Giving Gifts to Your NannyFamily: Know the Rules

by farrah haidar Image courtesy of Microsoft Office Creative Commons

Ah, the holidays: a beautiful time filled with family and friends. But, for nannies and MomBosses, it can also mean negotiating the thin line between being an employee and being part of the family, especially during a time filled with potentially awkward situations like giving gifts. Whether or not you should get your charges gifts can be tricky. And, if you do, what to get them can be an even tougher decision.

Like most things in life, context matters. How long you have been with the family, how many hours you spend with your charges, and the family’s culture can all influence this decision. But, no matter what your situation is, here are some guidelines to follow, straight from a MomBoss to you.

Gift Giving Is Optional

Don’t feel obligated to give your charges or their parents a gift. After all, you are an employee and there should be no expectation of a gift from you, even if the family chooses to give you something. Also, remember that what you do this year can set the standard for years to come. So, think carefully about how you want to approach this matter.

Make It Thoughtful

Remember the old adage: “it’s the thought that counts.” You can opt for a symbolic family gift like a yearbook of pictures or a smaller gift that is well suited to your charge. As your employer, we know that you are making less money than we are. Giving our children a large-ticket item can feel like a big burden on you and can be embarrassing for us. Keep those big, expensive presents your charges are drooling over firmly categorized in the “for the parents to buy” camp and stick with something that is thoughtful and meaningful without being costly.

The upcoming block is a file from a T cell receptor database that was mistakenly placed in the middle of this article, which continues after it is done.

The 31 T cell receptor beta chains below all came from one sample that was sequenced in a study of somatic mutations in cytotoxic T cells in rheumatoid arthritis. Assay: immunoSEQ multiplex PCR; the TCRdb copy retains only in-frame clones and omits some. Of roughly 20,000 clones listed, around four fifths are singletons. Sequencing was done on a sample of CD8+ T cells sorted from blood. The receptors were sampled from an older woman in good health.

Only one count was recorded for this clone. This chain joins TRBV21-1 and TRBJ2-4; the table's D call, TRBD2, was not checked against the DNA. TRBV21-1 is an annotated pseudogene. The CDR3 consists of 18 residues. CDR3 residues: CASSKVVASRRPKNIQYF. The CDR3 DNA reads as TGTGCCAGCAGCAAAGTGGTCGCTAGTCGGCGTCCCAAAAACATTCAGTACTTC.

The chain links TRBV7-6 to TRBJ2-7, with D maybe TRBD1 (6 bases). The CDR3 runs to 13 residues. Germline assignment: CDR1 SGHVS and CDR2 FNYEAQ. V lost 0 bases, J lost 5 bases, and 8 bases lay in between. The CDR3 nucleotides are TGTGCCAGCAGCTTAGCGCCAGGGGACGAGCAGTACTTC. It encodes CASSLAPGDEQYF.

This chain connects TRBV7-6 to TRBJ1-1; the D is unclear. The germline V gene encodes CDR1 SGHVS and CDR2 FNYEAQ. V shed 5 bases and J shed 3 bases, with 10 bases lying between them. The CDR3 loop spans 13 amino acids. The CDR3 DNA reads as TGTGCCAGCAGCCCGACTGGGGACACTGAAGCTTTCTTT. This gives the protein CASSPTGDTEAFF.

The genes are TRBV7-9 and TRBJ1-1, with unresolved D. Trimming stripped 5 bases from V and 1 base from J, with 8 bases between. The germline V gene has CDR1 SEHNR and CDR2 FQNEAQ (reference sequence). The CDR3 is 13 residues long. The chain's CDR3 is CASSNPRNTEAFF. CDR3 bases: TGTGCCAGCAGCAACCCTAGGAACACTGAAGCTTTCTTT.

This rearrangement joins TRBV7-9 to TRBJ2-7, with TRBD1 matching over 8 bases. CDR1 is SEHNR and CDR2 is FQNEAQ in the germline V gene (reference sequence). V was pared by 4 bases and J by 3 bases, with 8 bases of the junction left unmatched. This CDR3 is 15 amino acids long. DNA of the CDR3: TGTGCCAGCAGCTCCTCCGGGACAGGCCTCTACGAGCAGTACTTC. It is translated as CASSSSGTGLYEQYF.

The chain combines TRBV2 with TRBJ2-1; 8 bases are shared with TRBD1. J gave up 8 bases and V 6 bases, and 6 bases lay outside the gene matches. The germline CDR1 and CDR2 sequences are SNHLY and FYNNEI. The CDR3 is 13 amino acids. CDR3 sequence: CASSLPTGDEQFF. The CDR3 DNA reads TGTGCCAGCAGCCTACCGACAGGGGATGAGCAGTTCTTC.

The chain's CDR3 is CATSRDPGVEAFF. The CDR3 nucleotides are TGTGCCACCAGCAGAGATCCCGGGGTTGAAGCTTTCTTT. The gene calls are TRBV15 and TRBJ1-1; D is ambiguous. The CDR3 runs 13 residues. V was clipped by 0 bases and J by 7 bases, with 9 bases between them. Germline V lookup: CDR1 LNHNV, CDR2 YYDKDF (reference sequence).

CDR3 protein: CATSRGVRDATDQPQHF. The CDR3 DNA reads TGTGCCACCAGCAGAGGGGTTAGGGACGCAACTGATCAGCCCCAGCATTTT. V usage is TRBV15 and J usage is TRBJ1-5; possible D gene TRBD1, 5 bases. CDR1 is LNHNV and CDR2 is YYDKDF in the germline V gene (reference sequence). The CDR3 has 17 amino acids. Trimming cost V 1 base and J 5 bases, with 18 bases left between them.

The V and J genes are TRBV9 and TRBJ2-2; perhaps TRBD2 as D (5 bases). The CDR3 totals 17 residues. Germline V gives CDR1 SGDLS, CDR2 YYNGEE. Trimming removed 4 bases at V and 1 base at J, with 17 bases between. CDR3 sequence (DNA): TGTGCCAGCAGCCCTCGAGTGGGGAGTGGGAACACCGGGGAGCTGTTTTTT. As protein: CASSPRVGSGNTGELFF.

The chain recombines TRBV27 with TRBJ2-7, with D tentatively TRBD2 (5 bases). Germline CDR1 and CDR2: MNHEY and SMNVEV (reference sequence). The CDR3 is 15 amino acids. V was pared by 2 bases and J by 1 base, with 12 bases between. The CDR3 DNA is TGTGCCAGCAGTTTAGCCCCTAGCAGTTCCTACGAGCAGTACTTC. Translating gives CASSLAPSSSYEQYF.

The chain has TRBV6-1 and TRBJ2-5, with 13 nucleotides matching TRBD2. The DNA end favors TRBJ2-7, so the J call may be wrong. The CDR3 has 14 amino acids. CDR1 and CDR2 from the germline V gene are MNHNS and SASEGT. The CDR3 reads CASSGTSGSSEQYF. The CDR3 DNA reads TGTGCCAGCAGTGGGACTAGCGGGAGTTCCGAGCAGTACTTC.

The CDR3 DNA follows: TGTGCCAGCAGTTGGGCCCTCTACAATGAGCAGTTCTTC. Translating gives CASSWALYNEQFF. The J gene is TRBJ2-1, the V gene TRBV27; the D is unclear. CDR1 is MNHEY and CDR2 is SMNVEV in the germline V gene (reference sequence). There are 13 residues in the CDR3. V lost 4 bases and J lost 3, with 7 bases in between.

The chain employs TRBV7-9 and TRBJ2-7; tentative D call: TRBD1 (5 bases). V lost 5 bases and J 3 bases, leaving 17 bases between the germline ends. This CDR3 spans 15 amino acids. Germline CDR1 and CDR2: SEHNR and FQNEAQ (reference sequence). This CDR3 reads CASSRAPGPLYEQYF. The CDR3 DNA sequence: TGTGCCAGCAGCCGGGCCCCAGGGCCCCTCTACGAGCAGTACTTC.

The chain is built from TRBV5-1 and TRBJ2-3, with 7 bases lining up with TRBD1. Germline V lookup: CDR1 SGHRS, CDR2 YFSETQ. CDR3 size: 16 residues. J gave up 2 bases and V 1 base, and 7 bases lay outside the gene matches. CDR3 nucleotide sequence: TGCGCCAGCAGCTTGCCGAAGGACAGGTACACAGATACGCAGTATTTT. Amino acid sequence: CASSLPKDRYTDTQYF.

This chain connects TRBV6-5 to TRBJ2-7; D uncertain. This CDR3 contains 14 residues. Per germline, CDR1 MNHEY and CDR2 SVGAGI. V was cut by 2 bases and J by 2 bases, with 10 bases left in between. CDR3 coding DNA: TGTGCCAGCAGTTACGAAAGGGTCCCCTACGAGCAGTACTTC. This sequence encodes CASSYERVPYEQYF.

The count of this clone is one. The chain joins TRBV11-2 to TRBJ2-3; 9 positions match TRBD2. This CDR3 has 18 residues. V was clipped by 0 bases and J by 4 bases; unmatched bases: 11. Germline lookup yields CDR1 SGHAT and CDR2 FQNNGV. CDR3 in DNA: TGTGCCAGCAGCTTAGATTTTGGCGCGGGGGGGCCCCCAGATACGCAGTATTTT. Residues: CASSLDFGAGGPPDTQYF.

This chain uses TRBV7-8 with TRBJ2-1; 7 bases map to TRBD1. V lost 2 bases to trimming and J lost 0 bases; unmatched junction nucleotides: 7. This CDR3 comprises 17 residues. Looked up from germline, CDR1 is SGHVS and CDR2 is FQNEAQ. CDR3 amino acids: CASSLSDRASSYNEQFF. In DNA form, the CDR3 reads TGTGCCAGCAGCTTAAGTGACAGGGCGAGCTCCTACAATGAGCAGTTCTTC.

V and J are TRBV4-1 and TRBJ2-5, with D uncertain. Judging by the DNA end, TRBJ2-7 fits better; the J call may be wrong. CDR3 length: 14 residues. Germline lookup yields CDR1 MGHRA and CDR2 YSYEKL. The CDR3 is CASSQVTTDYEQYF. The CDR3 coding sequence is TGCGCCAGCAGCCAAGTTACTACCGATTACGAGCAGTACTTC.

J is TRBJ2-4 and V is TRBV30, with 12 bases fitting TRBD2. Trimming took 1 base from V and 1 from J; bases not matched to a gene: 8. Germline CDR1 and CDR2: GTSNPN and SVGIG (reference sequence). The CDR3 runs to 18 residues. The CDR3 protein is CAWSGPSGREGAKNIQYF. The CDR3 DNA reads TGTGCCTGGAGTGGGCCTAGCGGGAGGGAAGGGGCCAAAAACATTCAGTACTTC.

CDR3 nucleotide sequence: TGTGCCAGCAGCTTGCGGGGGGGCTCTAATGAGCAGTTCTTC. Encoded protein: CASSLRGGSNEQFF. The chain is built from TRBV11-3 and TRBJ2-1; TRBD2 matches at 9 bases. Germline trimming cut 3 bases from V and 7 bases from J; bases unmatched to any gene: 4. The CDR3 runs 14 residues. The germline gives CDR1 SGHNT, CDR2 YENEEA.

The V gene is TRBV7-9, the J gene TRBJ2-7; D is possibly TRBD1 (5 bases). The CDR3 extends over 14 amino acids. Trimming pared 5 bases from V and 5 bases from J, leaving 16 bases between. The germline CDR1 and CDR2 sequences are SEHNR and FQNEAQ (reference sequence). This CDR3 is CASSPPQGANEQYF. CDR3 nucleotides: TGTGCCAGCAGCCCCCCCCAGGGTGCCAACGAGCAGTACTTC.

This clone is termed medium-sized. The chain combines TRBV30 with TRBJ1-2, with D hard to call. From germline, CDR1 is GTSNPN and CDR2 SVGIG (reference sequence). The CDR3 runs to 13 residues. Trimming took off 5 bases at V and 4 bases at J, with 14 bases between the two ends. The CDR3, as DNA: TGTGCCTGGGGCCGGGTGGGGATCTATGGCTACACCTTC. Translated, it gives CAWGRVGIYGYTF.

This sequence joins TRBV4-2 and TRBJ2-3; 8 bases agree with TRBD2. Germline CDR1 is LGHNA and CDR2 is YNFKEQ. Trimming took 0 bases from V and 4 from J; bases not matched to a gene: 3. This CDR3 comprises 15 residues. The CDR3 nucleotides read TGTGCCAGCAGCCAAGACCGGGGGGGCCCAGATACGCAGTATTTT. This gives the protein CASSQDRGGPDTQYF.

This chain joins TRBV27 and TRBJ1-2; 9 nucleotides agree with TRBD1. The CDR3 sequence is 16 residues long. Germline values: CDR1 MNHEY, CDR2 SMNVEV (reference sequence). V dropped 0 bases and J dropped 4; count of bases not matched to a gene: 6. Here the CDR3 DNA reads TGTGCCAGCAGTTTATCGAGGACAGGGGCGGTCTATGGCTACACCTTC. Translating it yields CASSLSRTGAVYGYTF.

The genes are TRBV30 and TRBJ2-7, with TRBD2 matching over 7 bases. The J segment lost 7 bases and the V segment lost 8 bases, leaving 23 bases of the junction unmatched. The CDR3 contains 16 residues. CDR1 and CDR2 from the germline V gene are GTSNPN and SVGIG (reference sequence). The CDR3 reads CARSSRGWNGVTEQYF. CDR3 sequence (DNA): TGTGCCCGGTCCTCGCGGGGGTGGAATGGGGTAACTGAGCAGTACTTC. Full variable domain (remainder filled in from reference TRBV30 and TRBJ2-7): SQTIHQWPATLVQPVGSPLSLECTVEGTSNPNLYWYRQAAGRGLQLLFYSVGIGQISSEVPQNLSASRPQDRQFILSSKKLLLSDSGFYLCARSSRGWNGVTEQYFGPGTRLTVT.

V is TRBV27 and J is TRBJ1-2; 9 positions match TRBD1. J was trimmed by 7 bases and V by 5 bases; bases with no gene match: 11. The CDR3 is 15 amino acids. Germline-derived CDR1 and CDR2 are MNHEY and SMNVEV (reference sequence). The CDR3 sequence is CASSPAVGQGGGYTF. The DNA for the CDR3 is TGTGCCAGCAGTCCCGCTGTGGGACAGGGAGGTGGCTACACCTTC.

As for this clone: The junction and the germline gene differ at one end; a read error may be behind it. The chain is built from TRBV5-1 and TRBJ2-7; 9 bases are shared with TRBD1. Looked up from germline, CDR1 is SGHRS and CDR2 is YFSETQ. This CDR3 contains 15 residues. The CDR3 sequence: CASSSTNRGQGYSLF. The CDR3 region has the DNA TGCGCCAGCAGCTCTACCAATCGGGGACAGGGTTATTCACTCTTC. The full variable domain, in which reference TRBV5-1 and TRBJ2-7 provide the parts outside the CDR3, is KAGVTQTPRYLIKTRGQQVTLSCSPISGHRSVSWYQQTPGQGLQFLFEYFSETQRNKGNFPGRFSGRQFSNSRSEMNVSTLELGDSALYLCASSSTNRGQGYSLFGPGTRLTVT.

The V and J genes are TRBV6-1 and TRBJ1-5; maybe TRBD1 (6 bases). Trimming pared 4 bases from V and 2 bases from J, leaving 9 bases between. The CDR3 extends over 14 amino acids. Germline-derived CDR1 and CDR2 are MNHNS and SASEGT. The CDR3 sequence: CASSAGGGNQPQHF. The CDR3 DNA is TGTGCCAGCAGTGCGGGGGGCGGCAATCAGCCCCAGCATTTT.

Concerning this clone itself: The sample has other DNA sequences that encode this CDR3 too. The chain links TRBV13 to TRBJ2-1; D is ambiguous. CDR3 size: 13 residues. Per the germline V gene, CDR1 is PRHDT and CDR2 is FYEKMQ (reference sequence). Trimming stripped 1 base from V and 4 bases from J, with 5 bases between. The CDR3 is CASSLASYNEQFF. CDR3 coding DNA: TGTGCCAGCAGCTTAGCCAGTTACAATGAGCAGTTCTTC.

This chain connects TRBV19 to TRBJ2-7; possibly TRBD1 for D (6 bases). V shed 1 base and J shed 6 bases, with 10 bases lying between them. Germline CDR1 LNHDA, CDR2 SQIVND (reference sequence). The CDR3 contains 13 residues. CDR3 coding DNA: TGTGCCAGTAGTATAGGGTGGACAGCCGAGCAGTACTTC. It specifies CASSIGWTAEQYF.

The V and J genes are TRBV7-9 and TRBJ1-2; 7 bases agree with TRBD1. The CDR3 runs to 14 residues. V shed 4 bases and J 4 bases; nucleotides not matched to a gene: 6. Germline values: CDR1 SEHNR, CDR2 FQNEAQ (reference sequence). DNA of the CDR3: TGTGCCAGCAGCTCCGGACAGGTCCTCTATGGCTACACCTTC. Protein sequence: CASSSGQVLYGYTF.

Go for Age-Appropriate and Educational Presents

Although there should no expectation of a gift from your NannyFamily, if you do choose to give one, then your role as a caregiver should influence your selection. Given how well you know your charges, choosing something fun with an educational bent should be a breeze. Something our kids can learn from surely beats out another doll or miniature fire truck.

Be Respectful of the Family

Every family has its own culture and norms, and it’s possible that your NannyFamily practices a different religion than you do. For example, if you don’t see alcohol in the house, a bottle of wine may or may not be a good idea as a gift for your MomBoss. Make sure that the gift you choose is well within the family’s culture. Additionally, consider that if you are a Christian who celebrates Christmas, but your NannyFamily follows another religion and does not celebrate Christmas, then giving your charges a Christmas gift may be viewed as inappropriate by your employers. Similarly, if they celebrate Christmas but you do not, you should not feel obligated to provide your charge with a Christmas gift. The same applies to any religious combinations.

May the holidays be filled with joy for you and your families, whatever you celebrate!